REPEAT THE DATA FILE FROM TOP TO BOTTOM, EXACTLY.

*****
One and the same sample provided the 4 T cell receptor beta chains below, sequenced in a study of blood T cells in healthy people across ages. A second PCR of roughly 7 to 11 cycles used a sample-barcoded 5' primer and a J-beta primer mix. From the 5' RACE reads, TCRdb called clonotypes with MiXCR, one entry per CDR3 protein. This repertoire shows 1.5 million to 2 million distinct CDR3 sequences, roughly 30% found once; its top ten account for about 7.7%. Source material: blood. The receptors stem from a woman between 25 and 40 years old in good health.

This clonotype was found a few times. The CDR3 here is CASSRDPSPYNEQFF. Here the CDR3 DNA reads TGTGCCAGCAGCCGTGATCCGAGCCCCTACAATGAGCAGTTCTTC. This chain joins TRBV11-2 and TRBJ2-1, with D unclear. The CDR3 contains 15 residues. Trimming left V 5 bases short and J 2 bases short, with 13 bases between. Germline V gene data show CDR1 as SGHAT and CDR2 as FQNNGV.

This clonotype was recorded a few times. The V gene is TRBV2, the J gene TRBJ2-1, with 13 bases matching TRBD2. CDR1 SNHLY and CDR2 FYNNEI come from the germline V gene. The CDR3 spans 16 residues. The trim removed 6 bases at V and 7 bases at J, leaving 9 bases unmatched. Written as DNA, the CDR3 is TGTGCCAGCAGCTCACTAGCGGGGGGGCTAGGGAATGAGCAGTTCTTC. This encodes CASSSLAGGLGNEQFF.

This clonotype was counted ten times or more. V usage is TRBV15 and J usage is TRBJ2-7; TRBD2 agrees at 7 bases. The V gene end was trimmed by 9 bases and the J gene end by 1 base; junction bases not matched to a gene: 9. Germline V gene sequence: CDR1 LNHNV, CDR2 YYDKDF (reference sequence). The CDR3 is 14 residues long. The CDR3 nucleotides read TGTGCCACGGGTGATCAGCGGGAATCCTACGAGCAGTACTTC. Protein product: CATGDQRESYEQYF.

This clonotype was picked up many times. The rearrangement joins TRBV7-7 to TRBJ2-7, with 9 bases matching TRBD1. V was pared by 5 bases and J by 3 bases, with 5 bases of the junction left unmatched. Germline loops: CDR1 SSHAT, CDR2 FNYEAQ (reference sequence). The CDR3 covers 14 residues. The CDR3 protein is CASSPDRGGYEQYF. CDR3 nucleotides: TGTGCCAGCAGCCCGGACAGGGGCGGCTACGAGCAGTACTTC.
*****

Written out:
One and the same sample provided the 4 T cell receptor beta chains below, sequenced in a study of blood T cells in healthy people across ages. A second PCR of roughly 7 to 11 cycles used a sample-barcoded 5' primer and a J-beta primer mix. From the 5' RACE reads, TCRdb called clonotypes with MiXCR, one entry per CDR3 protein. This repertoire shows 1.5 million to 2 million distinct CDR3 sequences, roughly 30% found once; its top ten account for about 7.7%. Source material: blood. The receptors stem from a woman between 25 and 40 years old in good health.

This clonotype was found a few times. The CDR3 here is CASSRDPSPYNEQFF. Here the CDR3 DNA reads TGTGCCAGCAGCCGTGATCCGAGCCCCTACAATGAGCAGTTCTTC. This chain joins TRBV11-2 and TRBJ2-1, with D unclear. The CDR3 contains 15 residues. Trimming left V 5 bases short and J 2 bases short, with 13 bases between. Germline V gene data show CDR1 as SGHAT and CDR2 as FQNNGV.

This clonotype was recorded a few times. The V gene is TRBV2, the J gene TRBJ2-1, with 13 bases matching TRBD2. CDR1 SNHLY and CDR2 FYNNEI come from the germline V gene. The CDR3 spans 16 residues. The trim removed 6 bases at V and 7 bases at J, leaving 9 bases unmatched. Written as DNA, the CDR3 is TGTGCCAGCAGCTCACTAGCGGGGGGGCTAGGGAATGAGCAGTTCTTC. This encodes CASSSLAGGLGNEQFF.

This clonotype was counted ten times or more. V usage is TRBV15 and J usage is TRBJ2-7; TRBD2 agrees at 7 bases. The V gene end was trimmed by 9 bases and the J gene end by 1 base; junction bases not matched to a gene: 9. Germline V gene sequence: CDR1 LNHNV, CDR2 YYDKDF (reference sequence). The CDR3 is 14 residues long. The CDR3 nucleotides read TGTGCCACGGGTGATCAGCGGGAATCCTACGAGCAGTACTTC. Protein product: CATGDQRESYEQYF.

This clonotype was picked up many times. The rearrangement joins TRBV7-7 to TRBJ2-7, with 9 bases matching TRBD1. V was pared by 5 bases and J by 3 bases, with 5 bases of the junction left unmatched. Germline loops: CDR1 SSHAT, CDR2 FNYEAQ (reference sequence). The CDR3 covers 14 residues. The CDR3 protein is CASSPDRGGYEQYF. CDR3 nucleotides: TGTGCCAGCAGCCCGGACAGGGGCGGCTACGAGCAGTACTTC.